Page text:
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  • February 08, 2023

    Transgender Teen Not Entitled to Confidential Name Change Petition, Court of Appeals Rules

    State law required a transgender teen to show that publication of his name change petition could expose him to physical danger in order for the petition to remain confidential, the Wisconsin Court of Appeals has ruled.

    Jeff M. Brown

    A Sepia Toned Paper Bearing An Embossed Seal That Reads Circuit Court

    Feb. 8. 2023 – State law required a transgender teen to show that publication of his name change petition could expose him to physical danger in order for the petition to remain confidential, the Wisconsin Court of Appeals has ruled.

    In In the Matter of the Name Change of R.I.B. v. Brown County Circuit Court, 2022AP323 (Jan. 18, 2023), the Court of Appeals District III also held that the teenager failed to show that publishing the petition could expose him to harm because the people who had physically bullied him because of his gender identity in the past were already aware of his name change.

    Bullied Because of His Identity

    R.I.B. was born a biological female but now identifies as a transgender male.

    Jeff M. Brown Jeff M. Brown , Willamette Univ. School of Law 1997, is a legal writer for the State Bar of Wisconsin, Madison. He can be reached by email or by phone at (608) 250-6126.

    When he was 16 years old, R.I.B. filed a petition in Brown County Circuit Court, seeking a confidential name change under Wis. Stat. section 786.37(4).

    R.I.B. included with his petition an account of the emotional and physical abuse he’d suffered at the hands of classmates and a teacher after he began wearing men’s clothes and going by a male first name as an elementary school student.

    Significant Changes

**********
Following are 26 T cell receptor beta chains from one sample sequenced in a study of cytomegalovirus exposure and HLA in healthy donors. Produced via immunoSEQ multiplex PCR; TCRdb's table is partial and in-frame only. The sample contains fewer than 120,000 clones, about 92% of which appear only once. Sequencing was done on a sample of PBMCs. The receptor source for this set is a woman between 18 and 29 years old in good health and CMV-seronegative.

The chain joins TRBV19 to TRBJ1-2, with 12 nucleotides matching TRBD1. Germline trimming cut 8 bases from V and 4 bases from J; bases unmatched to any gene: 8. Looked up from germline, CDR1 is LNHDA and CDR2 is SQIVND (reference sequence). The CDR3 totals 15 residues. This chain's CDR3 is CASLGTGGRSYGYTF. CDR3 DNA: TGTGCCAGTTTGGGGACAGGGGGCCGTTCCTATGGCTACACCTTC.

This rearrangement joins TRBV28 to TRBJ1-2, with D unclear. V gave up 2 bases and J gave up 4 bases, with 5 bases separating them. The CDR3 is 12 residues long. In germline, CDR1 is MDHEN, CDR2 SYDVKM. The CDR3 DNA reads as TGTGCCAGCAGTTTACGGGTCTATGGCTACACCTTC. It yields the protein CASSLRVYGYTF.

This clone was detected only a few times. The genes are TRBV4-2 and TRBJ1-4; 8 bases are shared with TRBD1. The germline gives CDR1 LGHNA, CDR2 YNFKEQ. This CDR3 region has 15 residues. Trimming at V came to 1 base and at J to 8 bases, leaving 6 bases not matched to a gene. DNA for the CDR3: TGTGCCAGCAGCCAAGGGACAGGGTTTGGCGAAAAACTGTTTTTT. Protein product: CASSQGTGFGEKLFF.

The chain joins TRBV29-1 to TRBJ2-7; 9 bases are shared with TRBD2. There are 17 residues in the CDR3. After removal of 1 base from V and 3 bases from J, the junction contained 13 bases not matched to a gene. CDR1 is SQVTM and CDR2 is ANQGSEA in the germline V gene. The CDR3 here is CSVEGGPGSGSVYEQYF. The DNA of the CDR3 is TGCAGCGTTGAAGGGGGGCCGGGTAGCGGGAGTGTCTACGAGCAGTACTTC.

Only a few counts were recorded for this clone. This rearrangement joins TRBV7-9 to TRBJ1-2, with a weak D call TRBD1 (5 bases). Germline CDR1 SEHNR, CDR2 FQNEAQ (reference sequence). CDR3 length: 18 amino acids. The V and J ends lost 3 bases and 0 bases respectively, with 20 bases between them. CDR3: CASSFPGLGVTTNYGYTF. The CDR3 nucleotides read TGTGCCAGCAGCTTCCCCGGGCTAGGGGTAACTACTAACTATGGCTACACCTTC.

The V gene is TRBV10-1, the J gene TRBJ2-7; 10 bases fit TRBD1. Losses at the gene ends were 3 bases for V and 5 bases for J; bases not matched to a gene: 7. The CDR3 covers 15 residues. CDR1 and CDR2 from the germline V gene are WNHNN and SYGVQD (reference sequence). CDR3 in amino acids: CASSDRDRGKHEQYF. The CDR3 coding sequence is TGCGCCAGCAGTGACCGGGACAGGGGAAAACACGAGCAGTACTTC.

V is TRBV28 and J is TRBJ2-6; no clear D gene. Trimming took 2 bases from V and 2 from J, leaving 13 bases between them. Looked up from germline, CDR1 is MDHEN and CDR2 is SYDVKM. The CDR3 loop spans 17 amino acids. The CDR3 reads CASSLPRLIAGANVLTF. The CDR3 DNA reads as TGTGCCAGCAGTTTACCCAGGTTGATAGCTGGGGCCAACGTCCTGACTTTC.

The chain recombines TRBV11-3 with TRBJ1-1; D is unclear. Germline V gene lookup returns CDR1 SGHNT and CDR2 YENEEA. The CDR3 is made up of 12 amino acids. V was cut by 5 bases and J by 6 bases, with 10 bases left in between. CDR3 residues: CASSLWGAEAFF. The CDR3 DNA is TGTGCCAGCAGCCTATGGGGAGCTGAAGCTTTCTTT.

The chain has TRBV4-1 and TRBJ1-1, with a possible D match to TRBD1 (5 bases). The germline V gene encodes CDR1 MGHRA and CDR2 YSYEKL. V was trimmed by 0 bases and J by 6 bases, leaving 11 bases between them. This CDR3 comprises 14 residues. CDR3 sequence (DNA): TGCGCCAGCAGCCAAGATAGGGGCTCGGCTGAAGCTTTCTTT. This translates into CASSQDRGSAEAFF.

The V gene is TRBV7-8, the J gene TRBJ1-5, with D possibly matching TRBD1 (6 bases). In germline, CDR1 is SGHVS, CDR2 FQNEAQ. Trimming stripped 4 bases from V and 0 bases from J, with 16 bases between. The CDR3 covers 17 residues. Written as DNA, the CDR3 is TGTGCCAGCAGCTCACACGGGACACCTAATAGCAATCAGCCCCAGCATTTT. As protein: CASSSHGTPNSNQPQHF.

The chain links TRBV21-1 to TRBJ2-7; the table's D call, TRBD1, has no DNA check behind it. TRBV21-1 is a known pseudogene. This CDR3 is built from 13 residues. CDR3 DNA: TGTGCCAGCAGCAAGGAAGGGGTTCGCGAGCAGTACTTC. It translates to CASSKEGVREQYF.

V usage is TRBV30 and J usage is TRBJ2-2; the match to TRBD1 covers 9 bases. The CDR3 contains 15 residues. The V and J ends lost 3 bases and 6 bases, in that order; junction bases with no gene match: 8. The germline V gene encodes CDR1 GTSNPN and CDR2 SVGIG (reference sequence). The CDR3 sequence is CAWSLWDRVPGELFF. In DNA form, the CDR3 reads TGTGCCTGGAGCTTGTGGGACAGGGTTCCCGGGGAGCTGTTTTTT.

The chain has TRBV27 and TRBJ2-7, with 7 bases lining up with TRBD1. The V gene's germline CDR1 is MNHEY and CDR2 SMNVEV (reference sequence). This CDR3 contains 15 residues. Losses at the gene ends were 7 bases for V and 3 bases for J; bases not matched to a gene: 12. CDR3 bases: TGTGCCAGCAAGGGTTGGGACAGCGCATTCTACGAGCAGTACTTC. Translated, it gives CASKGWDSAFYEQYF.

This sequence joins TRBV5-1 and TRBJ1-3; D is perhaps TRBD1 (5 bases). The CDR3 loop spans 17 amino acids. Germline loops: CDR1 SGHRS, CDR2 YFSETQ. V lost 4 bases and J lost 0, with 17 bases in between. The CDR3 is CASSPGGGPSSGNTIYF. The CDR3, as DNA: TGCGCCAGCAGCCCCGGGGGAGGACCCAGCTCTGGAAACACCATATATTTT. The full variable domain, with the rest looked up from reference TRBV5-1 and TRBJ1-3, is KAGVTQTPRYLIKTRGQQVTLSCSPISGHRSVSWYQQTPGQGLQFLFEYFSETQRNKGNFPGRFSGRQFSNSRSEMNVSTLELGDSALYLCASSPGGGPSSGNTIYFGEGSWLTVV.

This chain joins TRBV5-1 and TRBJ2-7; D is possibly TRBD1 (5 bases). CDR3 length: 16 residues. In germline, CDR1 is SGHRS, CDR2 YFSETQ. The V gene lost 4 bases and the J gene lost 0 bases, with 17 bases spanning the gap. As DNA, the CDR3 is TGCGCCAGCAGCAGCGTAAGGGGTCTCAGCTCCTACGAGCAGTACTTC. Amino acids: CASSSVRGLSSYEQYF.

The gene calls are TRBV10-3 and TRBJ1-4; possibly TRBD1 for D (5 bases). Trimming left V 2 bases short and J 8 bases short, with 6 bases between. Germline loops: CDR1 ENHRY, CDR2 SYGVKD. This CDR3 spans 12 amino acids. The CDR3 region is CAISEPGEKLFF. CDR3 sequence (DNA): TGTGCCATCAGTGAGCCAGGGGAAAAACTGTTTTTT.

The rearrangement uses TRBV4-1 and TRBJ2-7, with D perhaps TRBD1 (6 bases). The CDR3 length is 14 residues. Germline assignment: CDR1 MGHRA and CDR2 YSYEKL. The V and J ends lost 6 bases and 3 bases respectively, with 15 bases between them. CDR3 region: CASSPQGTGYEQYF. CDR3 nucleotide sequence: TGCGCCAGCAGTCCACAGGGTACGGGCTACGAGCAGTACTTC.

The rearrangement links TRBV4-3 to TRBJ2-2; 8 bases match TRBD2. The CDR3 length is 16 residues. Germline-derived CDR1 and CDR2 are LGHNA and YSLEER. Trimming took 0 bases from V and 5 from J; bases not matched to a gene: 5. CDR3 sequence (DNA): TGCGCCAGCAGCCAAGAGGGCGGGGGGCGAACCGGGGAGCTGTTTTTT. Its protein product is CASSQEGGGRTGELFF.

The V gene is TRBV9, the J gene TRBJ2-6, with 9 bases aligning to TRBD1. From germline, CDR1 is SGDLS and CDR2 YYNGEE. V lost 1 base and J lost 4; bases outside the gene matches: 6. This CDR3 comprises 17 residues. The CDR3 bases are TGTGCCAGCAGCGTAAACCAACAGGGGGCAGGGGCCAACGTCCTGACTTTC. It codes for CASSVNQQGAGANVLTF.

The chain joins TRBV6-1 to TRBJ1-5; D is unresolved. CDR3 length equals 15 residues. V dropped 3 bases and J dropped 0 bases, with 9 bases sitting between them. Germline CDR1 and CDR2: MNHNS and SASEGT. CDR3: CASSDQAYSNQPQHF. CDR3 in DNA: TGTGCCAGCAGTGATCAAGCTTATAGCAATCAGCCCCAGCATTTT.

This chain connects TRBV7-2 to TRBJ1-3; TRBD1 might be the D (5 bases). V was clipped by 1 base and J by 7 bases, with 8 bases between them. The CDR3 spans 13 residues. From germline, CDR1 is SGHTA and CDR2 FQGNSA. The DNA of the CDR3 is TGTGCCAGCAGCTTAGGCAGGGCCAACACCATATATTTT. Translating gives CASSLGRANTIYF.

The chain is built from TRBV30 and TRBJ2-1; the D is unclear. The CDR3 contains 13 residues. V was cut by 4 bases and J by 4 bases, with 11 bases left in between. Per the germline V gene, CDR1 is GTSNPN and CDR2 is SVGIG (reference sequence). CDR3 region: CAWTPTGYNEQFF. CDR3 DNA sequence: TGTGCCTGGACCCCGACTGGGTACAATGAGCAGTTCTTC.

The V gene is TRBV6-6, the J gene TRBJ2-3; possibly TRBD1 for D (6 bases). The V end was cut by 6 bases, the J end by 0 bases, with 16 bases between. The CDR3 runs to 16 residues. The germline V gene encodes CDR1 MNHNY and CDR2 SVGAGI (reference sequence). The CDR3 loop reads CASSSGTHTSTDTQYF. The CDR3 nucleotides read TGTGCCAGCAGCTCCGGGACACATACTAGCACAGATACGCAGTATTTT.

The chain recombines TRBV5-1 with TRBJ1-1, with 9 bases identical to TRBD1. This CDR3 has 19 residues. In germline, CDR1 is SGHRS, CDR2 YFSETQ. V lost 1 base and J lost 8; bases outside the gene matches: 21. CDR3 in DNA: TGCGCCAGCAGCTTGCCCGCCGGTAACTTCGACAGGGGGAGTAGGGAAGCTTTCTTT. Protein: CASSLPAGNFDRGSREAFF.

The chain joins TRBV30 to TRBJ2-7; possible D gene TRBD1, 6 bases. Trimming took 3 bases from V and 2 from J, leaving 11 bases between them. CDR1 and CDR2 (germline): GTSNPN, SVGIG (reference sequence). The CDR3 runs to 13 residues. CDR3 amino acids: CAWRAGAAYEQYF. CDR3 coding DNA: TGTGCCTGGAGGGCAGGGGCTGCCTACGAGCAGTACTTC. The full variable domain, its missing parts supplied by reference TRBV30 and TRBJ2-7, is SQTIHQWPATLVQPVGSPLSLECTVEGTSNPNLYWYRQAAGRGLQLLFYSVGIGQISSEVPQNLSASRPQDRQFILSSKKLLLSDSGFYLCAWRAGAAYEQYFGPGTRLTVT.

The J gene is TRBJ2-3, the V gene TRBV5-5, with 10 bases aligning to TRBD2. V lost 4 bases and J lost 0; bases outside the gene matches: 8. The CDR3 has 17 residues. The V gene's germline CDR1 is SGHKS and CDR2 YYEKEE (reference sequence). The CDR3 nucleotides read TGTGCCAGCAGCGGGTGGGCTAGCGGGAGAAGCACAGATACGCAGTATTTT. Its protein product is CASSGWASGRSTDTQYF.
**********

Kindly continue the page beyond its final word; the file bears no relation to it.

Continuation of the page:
R.I.B. began hormone therapy in 2019, at the age of 14 or 15; the therapy significantly changed his appearance. Shortly before his appeal, R.I.B. underwent surgery to remove his breast tissue and make his chest more masculine.

    In his petition, R.I.B. cited stories from national news outlets that detailed transgender people being assaulted and killed because of their gender identity.

    In his petition, R.I.B. said that because of the bullying he’d experienced, he was worried about being subjected to the physical violence described in the news stories. He also said that he believed that if his name change petition were published, students at his school and other people would bully and physically attack him.

    Petition Denied

    The circuit court denied R.I.B.’s petition.

    In its ruling, the circuit court concluded that publishing the name change petition wouldn’t endanger R.I.B., because R.I.B. was already using the male name he sought the petition for, and as a result anyone who came in contact with him already knew that he was a transgender male.

    R.I.B. appealed.

    Meaning of ‘Could Endanger’

    Writing for a three-judge panel, Judge Gregory Gill explained that under section 786.37(4), a circuit court may require a person who petitions for a confidential name change to comply with the requirement in section 786.37(1) that the petition be published in newspaper over three consecutive weeks, if he or she is unable to show by a preponderance of the evidence that publication of the petition “could endanger him or her and that he or she is not seeking a name change in order to avoid a debt or conceal a criminal record.”